Colombian writer-director Franco Lolli wrongfoots us a little with the title of his sophomore feature “Litigante”: Unsuspecting audiences may go in expecting a courtroom drama, not least given that its protagonist is an embattled public-sector lawyer. As it turns out, for fortyish single mother Silvia — played with utterly credible, bone-deep weariness by the superb Carolina Sanin — family life provides most of her trials. As she shoulders the various, intermeshing stresses of caring for her cancer-stricken mother, handling an office corruption crisis and embarking on an awkwardly timed new romance, Silvia is pushed close to a breaking point that she impressively never quite reaches. In turn, “Litigante,” affecting and intelligently observed as it is, falls just short of a rewarding dramatic crescendo: It’s a film of small, precisely rendered moments rather than major emotional flourishes.
That should be enough for this small-scale Franco-Colombian production to build a case for itself on the festival circuit after kicking off this year’s Cannes Critics’ Week program: It should at least match the profile of Lolli’s similarly modest, accomplished 2014 debut “Gente de Bien,” which likewise bowed in Critics’ Week before scooping up a number of further festival honors. International distribution prospects are less certain, but this is just the kind of intimate, broadly relatable and smallscreen-friendly arthouse item that major streaming outlets are adding to their rosters in growing numbers of late.
It’s likely that many viewers, after watching “Litigante,” will hit up IMDb to find out what else the film’s sterling leady lady Sanin has been in: It has the feel of a belated breakout vehicle for a long-deserving character actress in the mold of Spain’s Barbara Lennie. So it’s a surprise to discover that Sanin is instead a gifted non-pro: A prominent Colombian writer and academic who also happens to be Lolli’s cousin: She served as the director’s inspiration for Silvia before art and life were deemed inseparable on this front. The family affair extends to Lolli’s own mother, Leticia Gómez, playing Silvia’s proud, quarrelsome mom Leticia, who’s gradually giving in to lung cancer whilst holding on to a relentless verbal fighting instinct. “Litigante’s” many scenes of loaded domestic conflict have a nervy authenticity that perhaps betrays Lolli’s close-to-home casting preferences.
It’s this running current of fraught argumentative energy between loved ones that gives “Litigante” its vigor, even as the storytelling is entirely straightforward. We’re quickly immersed into what has obviously been a long-running love-hate dynamic between Silvia and Leticia, herself a former lawyer, who are entirely too alike to get alike to get along peaceably, even as the rapid metastasis of Leticia’s cancer makes it clear they’re on borrowed time. So they spend every available moment together regardless, chipping away at each other at home and in hospital rooms alike, with their mutual adoration of Silvia’s young son Antonio (Antonio Martinez) often serving to smooth the waters between them; meanwhile, Silvia’s far milder-mannered younger sister Maria-Jose (Alejandra Sarria, excellent) patiently weathers the other two women’s feuding.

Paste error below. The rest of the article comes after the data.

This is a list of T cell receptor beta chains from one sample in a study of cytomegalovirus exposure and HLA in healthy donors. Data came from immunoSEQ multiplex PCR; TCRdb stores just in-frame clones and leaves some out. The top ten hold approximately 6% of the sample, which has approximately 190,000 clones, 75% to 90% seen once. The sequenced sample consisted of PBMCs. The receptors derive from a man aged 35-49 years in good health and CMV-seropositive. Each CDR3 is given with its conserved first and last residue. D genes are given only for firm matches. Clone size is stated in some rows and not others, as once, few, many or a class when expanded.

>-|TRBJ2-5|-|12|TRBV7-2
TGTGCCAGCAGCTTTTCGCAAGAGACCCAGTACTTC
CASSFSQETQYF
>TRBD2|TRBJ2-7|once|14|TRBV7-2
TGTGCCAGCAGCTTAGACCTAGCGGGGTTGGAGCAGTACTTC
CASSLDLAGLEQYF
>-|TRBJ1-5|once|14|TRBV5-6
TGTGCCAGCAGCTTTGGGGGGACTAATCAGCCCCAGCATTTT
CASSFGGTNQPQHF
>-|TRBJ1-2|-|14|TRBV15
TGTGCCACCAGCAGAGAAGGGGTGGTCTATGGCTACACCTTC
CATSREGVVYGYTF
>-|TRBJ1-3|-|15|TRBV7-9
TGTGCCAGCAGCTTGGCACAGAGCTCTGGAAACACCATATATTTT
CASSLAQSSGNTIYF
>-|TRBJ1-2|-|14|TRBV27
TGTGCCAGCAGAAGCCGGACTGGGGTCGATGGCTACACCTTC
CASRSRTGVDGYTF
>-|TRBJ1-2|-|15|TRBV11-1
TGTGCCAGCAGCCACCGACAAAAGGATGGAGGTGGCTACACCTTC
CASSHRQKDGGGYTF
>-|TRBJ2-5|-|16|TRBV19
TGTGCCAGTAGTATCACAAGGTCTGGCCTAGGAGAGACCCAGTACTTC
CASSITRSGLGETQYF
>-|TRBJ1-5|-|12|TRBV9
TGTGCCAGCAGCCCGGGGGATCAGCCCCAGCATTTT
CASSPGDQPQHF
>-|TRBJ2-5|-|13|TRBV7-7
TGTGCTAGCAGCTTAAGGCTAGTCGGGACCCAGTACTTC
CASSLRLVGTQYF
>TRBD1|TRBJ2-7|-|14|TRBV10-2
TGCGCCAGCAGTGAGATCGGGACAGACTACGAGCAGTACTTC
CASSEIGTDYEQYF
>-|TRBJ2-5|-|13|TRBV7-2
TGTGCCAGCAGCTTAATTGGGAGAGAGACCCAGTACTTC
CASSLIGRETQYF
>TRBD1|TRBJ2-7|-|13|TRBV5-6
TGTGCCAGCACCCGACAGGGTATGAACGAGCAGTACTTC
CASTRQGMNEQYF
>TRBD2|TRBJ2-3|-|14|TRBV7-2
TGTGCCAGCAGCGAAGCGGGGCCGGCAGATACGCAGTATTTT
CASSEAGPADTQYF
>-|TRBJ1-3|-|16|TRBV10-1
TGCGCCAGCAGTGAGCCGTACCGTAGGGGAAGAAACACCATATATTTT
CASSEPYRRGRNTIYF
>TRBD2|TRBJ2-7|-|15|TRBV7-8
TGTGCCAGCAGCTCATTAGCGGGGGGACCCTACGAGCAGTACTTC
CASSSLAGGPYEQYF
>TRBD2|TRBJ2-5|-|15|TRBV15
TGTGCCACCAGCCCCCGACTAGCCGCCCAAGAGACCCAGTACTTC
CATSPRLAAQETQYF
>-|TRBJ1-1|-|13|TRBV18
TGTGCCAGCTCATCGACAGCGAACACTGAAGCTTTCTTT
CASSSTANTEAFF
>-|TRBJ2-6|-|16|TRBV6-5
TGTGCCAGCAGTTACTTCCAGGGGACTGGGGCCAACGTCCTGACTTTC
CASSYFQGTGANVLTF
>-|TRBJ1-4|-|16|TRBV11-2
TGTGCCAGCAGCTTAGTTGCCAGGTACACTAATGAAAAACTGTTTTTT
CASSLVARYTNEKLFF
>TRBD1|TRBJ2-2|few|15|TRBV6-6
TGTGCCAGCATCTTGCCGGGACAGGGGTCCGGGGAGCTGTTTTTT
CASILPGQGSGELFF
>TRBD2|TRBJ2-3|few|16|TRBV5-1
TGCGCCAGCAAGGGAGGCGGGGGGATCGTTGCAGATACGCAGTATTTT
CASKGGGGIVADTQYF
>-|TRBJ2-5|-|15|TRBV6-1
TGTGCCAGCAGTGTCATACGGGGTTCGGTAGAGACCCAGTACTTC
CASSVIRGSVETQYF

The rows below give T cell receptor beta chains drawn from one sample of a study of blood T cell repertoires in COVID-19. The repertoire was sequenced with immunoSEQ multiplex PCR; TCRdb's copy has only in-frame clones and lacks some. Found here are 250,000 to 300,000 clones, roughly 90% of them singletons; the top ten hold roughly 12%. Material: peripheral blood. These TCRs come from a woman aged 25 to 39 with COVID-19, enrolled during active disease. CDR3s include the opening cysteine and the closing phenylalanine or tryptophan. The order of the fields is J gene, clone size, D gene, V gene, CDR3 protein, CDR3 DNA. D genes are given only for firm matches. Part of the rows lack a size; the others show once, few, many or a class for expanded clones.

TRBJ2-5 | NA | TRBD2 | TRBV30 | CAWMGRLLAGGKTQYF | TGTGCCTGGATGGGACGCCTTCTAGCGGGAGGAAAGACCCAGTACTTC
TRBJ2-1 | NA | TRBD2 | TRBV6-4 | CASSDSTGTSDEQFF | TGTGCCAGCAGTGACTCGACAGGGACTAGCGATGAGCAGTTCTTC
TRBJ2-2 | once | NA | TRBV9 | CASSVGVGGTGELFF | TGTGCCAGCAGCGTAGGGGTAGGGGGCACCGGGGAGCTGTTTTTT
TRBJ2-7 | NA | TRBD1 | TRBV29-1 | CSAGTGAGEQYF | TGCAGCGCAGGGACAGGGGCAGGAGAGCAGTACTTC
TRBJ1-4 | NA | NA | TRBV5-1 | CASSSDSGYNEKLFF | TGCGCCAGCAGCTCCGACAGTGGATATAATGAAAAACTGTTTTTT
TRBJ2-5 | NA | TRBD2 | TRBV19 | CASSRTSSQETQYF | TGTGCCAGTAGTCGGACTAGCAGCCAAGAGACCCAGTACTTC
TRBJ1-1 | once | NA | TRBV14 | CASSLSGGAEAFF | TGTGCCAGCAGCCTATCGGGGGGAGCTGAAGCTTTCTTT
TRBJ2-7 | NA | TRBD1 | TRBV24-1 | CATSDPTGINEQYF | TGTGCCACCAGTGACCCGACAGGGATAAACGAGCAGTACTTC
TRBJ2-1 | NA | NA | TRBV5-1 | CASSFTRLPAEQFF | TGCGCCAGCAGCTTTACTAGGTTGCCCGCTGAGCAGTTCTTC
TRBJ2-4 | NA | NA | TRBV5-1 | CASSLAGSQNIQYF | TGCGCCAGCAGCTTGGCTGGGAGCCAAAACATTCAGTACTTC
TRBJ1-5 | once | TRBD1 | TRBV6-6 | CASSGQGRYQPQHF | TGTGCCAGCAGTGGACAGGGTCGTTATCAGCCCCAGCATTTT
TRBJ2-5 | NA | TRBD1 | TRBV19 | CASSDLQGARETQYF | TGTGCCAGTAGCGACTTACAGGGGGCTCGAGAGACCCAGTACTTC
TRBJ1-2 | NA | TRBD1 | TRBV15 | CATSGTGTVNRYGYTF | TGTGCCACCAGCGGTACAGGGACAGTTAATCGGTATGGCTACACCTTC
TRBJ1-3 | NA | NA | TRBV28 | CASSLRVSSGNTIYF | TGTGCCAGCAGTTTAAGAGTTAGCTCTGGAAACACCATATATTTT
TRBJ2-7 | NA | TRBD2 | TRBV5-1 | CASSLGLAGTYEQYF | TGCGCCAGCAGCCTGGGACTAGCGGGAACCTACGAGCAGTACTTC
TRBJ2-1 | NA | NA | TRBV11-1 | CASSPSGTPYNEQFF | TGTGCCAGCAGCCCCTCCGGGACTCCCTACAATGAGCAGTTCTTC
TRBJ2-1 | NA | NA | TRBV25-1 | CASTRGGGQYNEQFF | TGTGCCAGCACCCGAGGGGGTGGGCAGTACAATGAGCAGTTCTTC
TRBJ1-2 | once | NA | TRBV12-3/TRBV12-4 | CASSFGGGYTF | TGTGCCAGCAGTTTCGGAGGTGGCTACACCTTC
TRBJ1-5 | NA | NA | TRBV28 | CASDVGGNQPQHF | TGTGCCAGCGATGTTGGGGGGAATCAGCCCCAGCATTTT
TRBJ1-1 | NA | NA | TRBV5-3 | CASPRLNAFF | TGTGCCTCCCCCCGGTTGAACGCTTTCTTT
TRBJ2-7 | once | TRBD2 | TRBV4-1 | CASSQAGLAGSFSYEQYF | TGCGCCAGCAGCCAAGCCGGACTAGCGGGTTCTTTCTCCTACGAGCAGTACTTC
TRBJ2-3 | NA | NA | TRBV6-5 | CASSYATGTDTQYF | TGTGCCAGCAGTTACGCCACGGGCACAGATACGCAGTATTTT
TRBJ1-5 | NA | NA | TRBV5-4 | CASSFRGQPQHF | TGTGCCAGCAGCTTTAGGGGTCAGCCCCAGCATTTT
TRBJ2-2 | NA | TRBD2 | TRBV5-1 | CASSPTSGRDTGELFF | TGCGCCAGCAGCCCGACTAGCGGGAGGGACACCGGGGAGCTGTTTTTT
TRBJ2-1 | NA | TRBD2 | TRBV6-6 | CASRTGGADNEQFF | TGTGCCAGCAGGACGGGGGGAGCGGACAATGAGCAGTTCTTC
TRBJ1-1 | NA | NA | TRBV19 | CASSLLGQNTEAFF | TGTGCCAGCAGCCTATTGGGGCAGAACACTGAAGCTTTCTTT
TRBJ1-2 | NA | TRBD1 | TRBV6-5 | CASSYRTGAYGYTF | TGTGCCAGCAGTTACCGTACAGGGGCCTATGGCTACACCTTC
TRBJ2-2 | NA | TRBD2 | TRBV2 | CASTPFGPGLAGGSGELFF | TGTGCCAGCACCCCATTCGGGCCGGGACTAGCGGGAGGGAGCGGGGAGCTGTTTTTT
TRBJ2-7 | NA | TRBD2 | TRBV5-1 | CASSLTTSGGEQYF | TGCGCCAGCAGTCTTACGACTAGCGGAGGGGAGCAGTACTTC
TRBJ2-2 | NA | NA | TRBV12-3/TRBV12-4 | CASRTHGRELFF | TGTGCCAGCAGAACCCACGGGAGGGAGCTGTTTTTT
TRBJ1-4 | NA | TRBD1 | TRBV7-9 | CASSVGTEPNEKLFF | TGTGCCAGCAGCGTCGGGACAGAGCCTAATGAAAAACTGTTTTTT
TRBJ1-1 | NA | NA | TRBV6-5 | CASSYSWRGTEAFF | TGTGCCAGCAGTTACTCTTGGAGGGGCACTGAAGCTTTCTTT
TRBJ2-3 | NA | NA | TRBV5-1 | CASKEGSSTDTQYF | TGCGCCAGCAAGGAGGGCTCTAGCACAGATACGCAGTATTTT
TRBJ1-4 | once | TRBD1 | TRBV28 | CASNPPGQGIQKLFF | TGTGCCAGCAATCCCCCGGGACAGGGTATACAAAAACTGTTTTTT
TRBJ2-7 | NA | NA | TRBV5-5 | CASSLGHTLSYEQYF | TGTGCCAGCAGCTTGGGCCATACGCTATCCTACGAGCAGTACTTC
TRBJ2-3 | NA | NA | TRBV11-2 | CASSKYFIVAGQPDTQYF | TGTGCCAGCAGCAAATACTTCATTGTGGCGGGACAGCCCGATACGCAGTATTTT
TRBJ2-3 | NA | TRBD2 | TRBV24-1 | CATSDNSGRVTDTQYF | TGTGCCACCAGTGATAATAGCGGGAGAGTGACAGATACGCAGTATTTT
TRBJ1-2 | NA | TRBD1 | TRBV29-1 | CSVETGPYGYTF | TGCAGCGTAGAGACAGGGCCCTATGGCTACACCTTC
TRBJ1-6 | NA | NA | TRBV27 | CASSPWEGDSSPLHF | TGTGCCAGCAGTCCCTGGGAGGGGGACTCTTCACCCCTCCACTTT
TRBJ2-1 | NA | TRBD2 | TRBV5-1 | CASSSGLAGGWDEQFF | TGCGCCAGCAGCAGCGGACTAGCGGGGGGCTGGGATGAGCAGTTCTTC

Inevitably, Silvia’s aggravation over her family situation seeps into the office, as relations between her and her superior at the Bogotá public-works department grow increasingly tense and fractious. Embroiled in a brewing municipal corruption scandal for which she has to provide a calm public front, she’s unnerved by a radio interview with hard-driving liberal journalist Abel (Vladimir Durán), only to be stunned to find herself falling for him on a chance second encounter. Their tender, burgeoning relationship, however, also soon falls prey to Silvia’s rattled state of mind, while the familial pressure-cooker at home soon has even cherubic Antonio acting out in response.
Co-written with Marie Amachoukeli and Virginie Legeay, Lolli’s script keeps as many balls in the air as its put-upon heroine does, but doesn’t feel overplotted. Rather, “Litigante’s” various, fretting strands add up to a honest, empathetic portrait of overburdened modern motherhood — at least, until an abrupt, anti-climactic conclusion that leaves a few too many ends frayed. It feels a somewhat forced wrap-up to a film that in all other respects — from its convincingly creased, inhabited performances to Luis Armando Arteaga’s fluid, tactile lensing — aims to evoke these women’s lives at their own anxious, occasionally exhausted pace.